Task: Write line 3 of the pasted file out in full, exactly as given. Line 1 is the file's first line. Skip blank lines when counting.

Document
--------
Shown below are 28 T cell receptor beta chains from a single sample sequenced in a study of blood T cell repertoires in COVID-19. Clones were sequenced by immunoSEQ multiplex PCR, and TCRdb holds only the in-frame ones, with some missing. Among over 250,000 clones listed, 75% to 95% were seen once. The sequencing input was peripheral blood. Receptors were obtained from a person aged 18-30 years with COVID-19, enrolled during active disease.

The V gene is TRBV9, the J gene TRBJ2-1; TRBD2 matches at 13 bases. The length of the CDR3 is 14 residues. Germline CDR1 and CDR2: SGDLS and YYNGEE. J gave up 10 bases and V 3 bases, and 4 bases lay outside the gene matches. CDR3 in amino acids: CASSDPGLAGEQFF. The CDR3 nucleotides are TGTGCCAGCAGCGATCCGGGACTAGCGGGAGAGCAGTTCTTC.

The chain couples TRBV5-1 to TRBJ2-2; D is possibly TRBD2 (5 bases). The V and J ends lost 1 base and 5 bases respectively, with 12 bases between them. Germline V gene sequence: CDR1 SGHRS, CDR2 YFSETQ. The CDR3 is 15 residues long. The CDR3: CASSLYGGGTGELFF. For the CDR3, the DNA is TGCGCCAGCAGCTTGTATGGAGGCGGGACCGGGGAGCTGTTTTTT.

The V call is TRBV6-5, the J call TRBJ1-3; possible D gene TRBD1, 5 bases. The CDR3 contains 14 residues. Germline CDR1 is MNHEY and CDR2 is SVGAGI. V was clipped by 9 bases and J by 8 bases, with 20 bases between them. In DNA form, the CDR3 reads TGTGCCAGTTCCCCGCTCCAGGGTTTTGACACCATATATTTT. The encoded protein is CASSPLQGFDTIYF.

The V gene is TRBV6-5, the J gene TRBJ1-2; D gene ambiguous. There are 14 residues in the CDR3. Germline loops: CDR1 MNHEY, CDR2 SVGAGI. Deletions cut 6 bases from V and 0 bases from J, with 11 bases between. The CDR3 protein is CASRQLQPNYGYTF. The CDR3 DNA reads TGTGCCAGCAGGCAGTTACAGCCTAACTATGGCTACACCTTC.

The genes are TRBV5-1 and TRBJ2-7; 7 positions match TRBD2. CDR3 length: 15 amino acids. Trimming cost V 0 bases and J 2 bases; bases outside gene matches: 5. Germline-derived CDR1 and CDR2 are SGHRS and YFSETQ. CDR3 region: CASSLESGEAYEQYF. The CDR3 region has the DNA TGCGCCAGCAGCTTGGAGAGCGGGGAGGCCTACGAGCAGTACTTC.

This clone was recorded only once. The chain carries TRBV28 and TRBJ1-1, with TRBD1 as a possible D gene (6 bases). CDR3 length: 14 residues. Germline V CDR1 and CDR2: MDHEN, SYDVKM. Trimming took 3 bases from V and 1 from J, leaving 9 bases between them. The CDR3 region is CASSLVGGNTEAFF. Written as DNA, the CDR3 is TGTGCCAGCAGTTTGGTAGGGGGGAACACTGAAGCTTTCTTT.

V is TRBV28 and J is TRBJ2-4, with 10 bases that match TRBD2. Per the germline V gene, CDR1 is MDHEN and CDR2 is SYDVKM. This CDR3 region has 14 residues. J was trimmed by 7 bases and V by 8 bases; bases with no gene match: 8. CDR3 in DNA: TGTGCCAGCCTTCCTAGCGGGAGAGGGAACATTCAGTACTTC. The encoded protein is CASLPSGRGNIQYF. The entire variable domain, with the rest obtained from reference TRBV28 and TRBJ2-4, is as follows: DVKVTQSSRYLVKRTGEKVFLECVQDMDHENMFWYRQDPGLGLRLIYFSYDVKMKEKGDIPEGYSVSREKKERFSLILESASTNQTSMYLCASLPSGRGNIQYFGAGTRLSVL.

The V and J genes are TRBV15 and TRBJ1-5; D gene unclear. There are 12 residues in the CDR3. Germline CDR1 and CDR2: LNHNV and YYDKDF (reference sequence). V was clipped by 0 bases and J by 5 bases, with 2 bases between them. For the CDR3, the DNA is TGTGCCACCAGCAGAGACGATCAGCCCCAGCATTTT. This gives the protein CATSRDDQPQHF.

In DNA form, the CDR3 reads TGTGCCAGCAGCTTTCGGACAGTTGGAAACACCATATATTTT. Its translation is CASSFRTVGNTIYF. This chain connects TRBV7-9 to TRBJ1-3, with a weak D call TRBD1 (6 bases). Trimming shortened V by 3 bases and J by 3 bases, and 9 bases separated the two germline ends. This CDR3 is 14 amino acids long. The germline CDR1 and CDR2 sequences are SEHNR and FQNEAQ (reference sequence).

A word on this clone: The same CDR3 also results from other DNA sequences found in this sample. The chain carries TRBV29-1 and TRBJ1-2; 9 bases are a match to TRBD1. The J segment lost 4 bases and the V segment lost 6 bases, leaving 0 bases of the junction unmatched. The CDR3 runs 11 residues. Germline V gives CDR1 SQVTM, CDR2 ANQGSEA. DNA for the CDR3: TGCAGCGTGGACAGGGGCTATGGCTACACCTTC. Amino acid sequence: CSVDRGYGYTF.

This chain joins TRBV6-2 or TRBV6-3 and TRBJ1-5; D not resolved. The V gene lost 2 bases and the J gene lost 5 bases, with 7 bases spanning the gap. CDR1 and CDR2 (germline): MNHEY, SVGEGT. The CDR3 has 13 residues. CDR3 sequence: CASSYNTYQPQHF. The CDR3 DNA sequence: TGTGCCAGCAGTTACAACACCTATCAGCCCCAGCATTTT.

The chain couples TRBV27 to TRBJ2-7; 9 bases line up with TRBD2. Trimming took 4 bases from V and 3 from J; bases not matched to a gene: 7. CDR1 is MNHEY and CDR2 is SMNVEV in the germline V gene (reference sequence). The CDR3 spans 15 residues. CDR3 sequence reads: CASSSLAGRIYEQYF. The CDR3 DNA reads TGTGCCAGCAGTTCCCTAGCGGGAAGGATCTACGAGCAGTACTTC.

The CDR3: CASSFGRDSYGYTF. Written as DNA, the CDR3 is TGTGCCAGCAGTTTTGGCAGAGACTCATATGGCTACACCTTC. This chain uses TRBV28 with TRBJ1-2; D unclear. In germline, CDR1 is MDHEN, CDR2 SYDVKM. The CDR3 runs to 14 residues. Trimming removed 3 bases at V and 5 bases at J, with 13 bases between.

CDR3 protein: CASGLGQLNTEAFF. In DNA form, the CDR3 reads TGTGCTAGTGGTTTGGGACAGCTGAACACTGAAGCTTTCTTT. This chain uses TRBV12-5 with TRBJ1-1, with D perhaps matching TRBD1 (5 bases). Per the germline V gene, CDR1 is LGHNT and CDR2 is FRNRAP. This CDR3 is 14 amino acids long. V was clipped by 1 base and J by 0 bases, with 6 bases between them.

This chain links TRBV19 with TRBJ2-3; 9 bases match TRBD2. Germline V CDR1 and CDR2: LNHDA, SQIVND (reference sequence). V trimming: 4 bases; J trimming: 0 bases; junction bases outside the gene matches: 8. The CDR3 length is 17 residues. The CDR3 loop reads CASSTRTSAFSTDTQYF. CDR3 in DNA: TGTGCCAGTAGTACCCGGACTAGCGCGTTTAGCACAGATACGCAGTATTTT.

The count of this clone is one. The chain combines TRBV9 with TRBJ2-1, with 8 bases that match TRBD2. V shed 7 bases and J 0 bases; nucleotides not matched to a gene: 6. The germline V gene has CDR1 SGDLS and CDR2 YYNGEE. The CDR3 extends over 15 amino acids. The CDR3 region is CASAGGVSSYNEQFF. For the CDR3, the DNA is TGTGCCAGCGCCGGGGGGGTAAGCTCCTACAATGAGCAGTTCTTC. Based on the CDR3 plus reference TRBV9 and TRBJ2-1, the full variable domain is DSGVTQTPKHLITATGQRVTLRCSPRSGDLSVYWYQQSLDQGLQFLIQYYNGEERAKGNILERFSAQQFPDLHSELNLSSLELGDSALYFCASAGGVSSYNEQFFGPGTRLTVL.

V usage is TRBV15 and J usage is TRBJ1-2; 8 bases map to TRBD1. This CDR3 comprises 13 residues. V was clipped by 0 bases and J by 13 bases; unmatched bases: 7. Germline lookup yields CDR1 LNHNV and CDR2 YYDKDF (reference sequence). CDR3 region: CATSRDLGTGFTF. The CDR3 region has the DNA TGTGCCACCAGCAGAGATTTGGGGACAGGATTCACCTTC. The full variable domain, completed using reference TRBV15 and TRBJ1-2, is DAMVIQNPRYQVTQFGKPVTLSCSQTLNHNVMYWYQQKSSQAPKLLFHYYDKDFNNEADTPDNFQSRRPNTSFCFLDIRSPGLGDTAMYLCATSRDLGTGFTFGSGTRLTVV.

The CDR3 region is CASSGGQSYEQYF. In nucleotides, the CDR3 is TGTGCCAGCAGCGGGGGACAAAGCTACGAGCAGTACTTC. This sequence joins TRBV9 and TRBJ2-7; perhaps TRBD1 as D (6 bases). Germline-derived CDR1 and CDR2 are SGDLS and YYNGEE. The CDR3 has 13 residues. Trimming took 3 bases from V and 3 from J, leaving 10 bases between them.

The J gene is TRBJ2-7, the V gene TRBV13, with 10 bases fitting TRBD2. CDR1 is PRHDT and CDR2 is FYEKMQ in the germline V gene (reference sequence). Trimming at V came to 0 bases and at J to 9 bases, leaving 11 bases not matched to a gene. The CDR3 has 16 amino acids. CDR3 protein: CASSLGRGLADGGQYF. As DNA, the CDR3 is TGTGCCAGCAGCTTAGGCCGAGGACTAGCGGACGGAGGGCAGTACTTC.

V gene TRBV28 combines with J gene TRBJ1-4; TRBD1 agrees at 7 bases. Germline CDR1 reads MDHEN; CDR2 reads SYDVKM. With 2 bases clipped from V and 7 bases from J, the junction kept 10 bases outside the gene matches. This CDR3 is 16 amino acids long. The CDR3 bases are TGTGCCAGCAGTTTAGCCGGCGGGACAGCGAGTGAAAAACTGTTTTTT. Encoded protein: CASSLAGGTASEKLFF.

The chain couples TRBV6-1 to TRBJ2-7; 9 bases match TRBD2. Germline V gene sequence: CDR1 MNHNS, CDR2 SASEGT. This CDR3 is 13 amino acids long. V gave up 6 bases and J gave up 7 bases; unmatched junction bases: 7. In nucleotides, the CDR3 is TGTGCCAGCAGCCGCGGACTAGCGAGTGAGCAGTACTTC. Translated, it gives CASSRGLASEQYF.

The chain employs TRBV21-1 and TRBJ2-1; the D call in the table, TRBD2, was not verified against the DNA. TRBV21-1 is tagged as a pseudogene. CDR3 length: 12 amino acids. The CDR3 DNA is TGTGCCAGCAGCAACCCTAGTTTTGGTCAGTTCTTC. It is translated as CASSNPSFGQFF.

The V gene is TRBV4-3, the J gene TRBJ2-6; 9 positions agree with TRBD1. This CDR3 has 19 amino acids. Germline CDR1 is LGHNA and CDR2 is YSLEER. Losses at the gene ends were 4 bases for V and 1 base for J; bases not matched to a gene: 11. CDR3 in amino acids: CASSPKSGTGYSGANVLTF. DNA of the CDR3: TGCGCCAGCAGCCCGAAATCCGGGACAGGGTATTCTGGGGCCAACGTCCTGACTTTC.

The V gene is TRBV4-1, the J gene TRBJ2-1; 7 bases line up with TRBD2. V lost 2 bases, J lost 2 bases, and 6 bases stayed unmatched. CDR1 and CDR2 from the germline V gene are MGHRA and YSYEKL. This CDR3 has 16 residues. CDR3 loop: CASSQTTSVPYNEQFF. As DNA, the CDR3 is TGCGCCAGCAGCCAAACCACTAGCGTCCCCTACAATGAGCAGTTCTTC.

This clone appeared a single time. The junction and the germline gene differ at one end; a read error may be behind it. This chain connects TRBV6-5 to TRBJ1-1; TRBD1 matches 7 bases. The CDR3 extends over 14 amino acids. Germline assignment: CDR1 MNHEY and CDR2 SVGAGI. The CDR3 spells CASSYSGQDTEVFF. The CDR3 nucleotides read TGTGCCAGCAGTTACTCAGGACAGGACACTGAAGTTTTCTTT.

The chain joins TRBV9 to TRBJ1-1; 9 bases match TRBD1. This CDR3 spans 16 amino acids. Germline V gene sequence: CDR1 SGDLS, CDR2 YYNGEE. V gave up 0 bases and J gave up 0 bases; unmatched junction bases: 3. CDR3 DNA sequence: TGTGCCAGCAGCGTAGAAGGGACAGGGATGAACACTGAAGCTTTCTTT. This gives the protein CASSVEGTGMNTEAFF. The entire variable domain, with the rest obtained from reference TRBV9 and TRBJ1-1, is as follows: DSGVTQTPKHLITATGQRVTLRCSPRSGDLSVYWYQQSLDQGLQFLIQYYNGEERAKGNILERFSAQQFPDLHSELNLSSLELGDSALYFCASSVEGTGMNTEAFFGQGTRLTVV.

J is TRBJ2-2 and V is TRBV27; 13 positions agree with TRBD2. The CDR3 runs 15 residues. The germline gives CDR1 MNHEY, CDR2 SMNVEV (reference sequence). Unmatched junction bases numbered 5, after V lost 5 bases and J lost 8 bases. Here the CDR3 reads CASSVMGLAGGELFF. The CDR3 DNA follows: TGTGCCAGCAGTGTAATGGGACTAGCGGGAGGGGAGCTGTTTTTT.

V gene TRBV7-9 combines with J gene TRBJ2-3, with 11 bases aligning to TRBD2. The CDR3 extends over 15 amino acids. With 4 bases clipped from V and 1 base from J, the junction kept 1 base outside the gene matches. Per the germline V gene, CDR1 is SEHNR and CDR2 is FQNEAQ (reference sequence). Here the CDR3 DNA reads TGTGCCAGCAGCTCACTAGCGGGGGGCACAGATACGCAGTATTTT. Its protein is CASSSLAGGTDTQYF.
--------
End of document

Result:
The chain couples TRBV5-1 to TRBJ2-2; D is possibly TRBD2 (5 bases). The V and J ends lost 1 base and 5 bases respectively, with 12 bases between them. Germline V gene sequence: CDR1 SGHRS, CDR2 YFSETQ. The CDR3 is 15 residues long. The CDR3: CASSLYGGGTGELFF. For the CDR3, the DNA is TGCGCCAGCAGCTTGTATGGAGGCGGGACCGGGGAGCTGTTTTTT.